Hagar said...

My understanding is that the judges not only said that Walker was not involved, but also that if he had been, it made no difference since the alleged activities in any case were perfectly legal.

campy said...

Of course. The MSM (with a few exceptions) has one & only one mission: advance the democrat party.

April Apple said...

Bottom line>>> The neo-fascist left know in their hearts that anyone on the "right" is not allowed access to free speech.
The left can bulldoze anyone they want-- they have the corrupt media to do their dirty work.

Sam L. said...

I agree with your argument.

Michael said...

Crack

You still dont get it.

garage mahal said...

What press? There is no MSM press. They are just Democrat Party operatives

Milwaukee Journal Sentinel has endorsed Walker every election going back to the 1990s. Journal Communications (which owns the MJS and WTMJ)employs/markets some of the most right-wing nutjobs in the country. If we had an adversarial press in this state we wouldn't be overrun by a bunch of corrupt teabillies

AMDG said...

Another example of how, for the left and their msm allies, lying to further the cause is not just acceptable - it is considered a sacrament.

cubanbob said...

Freder Frederson said...
I am really confused. Wasn't it The Club For Growth, which demanded that the documents be released, the ally of Walker? Did they think the documents demonstrate prosecution overreach.

These emails show that Walker was indeed coordinating with the outside groups. Yes, he probably didn't do anything illegal because the outside groups were not involved in "express advocacy". But what he did was sure as hell sleazy and makes him look like he is bought and paid for by extremely rich and powerful outsiders.

6/21/14, 8:51 AM"

I gather you are upset because your presumption that Walker was acting like a typical garden variety Democrat? And thats a low level Democrat , not at the olympian level like a Clinton or Obama.

Ambrose said...

This is a particularly bad example of a practice that is a pet peeve of mine - reporting the allegations of one side of a legal proceeding as fact. The professor will confirm that you can't lie in court pleadings, but you can certainly select and shape the facts. How often do you see a glaring headline about some unbelievably awful event - and then read at the end of the story "So alleged the plaintiff in his/her filed complaint. The other side did not comment."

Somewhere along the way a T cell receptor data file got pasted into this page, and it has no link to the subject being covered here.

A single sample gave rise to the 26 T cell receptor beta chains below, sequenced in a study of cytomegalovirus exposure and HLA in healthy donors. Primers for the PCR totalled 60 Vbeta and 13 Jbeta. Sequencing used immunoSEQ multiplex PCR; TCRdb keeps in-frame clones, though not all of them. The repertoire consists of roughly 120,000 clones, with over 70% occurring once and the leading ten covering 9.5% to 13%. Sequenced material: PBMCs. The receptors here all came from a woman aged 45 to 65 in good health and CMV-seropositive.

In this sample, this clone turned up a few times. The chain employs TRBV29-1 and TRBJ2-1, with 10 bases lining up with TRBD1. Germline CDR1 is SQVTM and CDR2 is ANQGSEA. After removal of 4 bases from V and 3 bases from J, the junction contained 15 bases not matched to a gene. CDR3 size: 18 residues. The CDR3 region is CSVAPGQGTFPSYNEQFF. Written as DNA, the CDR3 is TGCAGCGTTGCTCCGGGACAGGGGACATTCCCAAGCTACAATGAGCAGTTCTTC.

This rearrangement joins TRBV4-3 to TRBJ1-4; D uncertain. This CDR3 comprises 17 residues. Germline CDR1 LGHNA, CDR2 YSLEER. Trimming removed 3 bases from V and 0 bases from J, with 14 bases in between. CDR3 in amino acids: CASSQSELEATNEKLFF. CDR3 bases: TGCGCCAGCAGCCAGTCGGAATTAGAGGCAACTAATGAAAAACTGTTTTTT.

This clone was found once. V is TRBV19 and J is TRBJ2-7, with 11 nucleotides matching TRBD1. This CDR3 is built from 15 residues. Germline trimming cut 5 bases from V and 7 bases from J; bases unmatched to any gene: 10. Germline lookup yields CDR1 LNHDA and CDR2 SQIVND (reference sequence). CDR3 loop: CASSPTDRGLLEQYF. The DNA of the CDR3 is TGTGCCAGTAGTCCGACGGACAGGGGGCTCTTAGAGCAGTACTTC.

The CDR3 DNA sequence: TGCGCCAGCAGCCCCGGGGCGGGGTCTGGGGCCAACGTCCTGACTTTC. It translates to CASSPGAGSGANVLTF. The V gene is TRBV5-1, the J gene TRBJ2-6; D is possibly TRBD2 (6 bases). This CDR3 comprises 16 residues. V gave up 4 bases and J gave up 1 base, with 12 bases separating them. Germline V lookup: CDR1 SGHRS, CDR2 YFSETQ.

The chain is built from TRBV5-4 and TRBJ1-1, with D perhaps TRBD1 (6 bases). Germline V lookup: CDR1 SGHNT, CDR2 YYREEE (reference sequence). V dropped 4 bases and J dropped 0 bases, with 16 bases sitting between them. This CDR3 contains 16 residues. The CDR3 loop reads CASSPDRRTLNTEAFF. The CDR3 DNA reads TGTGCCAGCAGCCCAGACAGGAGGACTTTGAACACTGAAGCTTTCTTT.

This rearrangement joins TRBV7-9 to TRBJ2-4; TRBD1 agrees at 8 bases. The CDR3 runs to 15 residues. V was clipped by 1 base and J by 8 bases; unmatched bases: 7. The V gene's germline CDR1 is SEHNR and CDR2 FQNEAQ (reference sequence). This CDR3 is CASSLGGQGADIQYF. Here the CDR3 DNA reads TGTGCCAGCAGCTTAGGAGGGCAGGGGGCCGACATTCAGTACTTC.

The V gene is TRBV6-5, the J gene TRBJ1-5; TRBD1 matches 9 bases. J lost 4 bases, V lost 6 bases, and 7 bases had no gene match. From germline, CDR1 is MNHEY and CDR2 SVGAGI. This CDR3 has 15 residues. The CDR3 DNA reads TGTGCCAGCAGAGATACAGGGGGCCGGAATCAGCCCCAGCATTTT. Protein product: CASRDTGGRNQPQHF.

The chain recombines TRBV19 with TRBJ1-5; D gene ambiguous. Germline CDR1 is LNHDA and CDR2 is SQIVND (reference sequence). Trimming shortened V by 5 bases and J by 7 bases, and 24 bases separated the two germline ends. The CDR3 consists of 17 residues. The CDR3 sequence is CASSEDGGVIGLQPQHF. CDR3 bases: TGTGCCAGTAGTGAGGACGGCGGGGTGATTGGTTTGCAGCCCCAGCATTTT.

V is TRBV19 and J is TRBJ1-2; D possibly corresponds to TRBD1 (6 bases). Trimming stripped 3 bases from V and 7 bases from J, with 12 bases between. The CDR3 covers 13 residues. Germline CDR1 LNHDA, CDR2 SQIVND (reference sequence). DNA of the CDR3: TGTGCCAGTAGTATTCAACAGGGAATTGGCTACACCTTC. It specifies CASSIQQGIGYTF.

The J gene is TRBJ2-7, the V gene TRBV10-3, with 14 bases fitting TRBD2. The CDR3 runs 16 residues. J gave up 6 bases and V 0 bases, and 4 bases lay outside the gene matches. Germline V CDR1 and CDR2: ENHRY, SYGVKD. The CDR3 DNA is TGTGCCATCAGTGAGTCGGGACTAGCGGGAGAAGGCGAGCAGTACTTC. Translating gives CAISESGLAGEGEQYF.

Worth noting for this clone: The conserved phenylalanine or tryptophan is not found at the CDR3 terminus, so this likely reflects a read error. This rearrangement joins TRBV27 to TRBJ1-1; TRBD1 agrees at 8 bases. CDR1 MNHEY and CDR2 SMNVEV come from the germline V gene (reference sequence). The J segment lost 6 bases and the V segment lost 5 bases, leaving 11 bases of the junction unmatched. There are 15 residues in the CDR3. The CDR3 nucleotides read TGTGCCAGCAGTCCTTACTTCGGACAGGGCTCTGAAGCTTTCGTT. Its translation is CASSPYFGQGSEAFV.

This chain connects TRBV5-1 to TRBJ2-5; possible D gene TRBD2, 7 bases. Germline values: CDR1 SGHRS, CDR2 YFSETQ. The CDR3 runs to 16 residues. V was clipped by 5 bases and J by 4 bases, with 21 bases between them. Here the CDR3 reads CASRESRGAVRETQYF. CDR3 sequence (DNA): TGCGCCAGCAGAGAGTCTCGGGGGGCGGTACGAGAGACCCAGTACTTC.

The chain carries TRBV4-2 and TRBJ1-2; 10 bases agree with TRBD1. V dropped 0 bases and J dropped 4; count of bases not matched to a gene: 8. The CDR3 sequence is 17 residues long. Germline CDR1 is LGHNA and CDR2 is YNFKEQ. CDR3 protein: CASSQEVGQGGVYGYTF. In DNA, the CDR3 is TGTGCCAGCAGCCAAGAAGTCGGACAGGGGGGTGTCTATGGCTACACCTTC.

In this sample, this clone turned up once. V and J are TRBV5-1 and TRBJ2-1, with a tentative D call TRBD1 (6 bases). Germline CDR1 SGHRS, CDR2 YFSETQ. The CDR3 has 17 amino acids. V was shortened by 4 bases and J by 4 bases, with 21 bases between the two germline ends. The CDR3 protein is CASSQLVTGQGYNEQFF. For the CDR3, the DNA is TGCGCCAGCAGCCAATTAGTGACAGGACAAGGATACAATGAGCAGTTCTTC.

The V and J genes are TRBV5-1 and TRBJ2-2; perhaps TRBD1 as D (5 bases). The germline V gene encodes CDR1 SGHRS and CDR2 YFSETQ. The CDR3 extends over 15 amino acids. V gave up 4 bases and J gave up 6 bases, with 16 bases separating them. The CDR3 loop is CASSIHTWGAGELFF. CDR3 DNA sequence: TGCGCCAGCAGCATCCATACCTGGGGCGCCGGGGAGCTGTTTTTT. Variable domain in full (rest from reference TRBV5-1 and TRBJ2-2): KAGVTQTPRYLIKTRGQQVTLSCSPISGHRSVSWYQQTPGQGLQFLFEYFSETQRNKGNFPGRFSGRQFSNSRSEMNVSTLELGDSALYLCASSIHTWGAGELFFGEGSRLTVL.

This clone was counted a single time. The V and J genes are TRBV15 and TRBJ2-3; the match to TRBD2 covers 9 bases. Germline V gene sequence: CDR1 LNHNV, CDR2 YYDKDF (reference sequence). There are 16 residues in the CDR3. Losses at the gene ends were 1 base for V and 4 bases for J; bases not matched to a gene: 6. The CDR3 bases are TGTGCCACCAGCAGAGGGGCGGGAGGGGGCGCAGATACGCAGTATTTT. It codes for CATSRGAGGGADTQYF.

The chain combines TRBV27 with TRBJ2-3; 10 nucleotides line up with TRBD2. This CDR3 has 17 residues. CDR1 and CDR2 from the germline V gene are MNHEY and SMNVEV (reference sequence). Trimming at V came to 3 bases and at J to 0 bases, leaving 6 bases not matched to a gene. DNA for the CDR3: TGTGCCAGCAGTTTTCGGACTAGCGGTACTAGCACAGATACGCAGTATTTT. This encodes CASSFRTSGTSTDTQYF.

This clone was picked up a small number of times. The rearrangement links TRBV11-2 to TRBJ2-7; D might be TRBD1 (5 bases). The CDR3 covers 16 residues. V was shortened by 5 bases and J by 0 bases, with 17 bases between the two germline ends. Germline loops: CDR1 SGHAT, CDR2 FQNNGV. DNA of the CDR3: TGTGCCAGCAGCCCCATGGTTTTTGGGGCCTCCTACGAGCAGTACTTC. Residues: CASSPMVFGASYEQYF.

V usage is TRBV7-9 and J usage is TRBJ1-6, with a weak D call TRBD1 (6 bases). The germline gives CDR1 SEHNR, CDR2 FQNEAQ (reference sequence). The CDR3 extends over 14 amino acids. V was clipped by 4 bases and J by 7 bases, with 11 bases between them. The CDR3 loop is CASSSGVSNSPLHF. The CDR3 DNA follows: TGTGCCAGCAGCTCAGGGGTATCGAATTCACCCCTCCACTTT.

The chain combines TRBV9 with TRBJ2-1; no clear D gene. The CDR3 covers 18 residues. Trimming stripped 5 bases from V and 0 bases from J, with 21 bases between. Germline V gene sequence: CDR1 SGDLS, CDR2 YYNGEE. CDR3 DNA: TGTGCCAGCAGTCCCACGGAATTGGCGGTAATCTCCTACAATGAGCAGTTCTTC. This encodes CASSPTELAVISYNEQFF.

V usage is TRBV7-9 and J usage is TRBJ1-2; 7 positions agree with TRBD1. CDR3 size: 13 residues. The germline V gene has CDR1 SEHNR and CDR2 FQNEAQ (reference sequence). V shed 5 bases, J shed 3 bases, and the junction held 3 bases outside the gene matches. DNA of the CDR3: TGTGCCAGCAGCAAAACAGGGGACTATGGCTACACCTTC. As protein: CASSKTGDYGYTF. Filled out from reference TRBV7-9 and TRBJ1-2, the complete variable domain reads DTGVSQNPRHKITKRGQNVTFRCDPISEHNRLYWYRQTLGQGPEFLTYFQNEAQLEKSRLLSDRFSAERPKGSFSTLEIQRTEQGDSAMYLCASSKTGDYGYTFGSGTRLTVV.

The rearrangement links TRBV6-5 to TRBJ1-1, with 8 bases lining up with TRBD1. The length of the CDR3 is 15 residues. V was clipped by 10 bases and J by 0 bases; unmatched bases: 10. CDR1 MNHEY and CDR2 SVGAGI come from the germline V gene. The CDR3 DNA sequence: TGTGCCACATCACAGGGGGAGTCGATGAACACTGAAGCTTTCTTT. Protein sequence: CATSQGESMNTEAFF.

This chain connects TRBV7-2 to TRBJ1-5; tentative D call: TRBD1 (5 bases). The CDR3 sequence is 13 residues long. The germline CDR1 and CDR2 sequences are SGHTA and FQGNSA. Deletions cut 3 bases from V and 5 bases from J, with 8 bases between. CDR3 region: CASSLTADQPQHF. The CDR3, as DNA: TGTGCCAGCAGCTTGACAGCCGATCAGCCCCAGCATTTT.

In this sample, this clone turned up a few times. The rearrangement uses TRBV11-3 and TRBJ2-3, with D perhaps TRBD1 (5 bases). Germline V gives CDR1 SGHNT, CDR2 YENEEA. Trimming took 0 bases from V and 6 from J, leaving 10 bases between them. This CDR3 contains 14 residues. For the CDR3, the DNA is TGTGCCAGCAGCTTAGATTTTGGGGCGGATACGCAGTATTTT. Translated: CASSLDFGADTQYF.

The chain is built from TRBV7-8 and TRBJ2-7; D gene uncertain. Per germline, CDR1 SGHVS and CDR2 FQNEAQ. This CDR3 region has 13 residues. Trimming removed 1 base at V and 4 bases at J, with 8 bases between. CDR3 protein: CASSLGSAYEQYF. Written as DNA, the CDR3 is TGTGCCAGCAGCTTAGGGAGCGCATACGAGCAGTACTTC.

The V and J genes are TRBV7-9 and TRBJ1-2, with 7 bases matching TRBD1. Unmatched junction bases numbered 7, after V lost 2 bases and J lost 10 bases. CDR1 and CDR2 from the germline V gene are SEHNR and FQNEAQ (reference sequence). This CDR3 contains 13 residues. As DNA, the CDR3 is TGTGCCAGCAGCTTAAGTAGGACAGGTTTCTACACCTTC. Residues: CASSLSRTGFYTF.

chickelit said...

This talk about Walker being toast is premature. In fact, all the talk about 2016 is premature. The midterms still loom for Obama and his herd of ilk.

Scott Walker's job is governor and his next goal to get reelected in Wisconsin this fall, not to run for Emperor in 2016.

PB Reader said...

More journalistic malpractice.

Birkel said...

Shorter Freder Frederson:
Fake, but also not accurate. That First Amendment sure is sleeazy!

Rob McLean said...

Freder Frederson said...
I am really confused.


yes. yes, you are.

madisonfella said...

The Tea Baggers are screaming two different stories in their defense of Scott Walker.

One claim being heavily pushed is that he wasn't involved in coordinating anything at all with any outside group and the email to Karl Rove is about something else entirely. The other claim is that campaign finance laws are unconstitutional and thus there is nothing wrong with Scott Walker personally overseeing all the dark money, including donations from foreign billionaires, that was directed towards him.